Tonganoxie, McLouth school administrators discuss protocol, security procedures in wake of Connecticut shootings
A shooting Friday inside a Connecticut elementary school that has left 27 people dead is the second-deadliest school shooting in U.S. history behind the Virginia Tech tragedy in 2007, which claimed 33 lives.
Locally, school officials say there are security measures in place and protocol they follow for emergency preparedness.
In Tonganoxie, USD 464 Superinendent Randy Weseman said Friday faculty and staff practice procedures throughout the year dealing with threats, such as an intruder.
“Faculty, custodians, everyone is in on the mix on this and everyone has a job to do,” Weseman said. “Everyone’s involved when you’re in a lockdown situation.”
Weseman said many schools revamped protocol following the Columbine High School shooting in 1999 that killed 12 students, a teacher and the two shooters in Littleton, Colo.
The Tonganoxie superintendent said the district works with local law enforcement and Leavenworth County’s emergency preparedness agency in creating its protocol.
“Communication is key. It gets pretty in-depth in terms of contingencies,” Weseman said, noting there are plans for various situations, including power outages.
He also said he is working on literature to provide to parents if their children have difficulties in coping with news of tragedies such as Friday’s shootings.
“Kids have questions about it,” Weseman said. “I’ve been working on something that I can put out about talking to your kids when these kinds of things happen ... providing resources for helping kids who maybe are having difficulty digesting this crisis.”
USD 464 has three campuses, with the middle and elementary schools having one building each and the high school consisting of two buildings.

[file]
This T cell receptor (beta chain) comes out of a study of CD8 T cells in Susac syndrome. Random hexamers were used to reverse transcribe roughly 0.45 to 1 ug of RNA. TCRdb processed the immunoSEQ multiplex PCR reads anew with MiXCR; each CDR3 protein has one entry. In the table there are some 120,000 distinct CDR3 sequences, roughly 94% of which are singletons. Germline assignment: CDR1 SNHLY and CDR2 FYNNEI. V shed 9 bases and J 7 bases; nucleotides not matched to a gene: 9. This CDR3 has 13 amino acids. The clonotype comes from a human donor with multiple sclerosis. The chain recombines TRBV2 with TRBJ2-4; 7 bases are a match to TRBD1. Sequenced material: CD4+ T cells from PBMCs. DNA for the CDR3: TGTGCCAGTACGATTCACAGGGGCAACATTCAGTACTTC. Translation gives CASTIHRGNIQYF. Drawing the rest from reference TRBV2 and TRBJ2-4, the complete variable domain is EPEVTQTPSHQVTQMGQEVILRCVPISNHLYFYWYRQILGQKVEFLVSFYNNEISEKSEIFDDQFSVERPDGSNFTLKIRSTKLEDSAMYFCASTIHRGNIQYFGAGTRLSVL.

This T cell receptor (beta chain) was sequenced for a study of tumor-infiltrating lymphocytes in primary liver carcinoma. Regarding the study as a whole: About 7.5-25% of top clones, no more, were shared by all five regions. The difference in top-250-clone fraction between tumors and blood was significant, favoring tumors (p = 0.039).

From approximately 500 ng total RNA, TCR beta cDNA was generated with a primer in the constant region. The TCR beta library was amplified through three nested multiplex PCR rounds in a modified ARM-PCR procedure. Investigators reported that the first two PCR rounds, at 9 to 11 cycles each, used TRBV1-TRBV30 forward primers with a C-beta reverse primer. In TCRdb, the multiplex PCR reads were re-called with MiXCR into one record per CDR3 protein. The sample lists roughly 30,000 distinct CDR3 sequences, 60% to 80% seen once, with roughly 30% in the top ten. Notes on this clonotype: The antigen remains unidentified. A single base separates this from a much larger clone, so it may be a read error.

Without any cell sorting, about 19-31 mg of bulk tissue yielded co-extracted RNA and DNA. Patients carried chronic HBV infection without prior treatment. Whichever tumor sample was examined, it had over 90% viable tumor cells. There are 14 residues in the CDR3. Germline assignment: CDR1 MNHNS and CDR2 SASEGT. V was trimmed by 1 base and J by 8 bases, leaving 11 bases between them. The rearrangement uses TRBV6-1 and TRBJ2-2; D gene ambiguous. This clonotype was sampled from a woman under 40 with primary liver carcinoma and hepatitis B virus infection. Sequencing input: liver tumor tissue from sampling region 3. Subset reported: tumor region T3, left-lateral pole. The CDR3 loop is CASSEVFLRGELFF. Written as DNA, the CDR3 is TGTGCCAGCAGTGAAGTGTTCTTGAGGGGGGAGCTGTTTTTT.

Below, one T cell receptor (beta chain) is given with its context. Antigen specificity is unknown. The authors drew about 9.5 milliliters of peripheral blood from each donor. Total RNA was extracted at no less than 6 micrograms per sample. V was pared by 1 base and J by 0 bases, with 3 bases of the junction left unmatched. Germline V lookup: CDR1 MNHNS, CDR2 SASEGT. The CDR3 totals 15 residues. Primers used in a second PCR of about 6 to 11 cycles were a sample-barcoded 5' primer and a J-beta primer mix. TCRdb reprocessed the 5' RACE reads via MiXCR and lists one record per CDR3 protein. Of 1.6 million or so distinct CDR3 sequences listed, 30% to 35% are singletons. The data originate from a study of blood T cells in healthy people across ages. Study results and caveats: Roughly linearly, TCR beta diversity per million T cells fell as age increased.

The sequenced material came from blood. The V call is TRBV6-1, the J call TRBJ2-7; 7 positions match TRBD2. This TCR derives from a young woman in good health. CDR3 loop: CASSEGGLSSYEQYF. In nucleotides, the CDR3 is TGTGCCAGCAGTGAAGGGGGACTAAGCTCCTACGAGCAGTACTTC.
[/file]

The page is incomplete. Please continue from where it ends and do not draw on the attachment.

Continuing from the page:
Weseman said he was looking at ways to improve traffic patterns on the high school campus with students moving between the two buildings.
Security has been increased on the campuses in the last year with key card entry for faculty and staff and more surveillance cameras in place.
McLouth USD 342 Superintendent Steve Splichal said his district has similar protocols in place with a crisis plan.
“I know that we’ve engaged with the local law enforcement community to work through scenarios that might arise,” he said. “The district has undertaken a great deal of effort to ensure the safety and security of staff and students with getting access to the facility, key codes, cameras and those kinds of things.”
All USD 342 grades are contained in one building. Splichal thought the limited outdoor transition to be beneficial. He also said that living in a rural community translates to residents being cognizant of suspicious behavior.
“They kind of know who people are and I think we kind of watch out for each other in those instances,” Splichal said.
The McLouth superintendent said he was unsure whether having all grade levels under one roof was an advantage from a security standpoint, “but it keeps our family close, I guess.”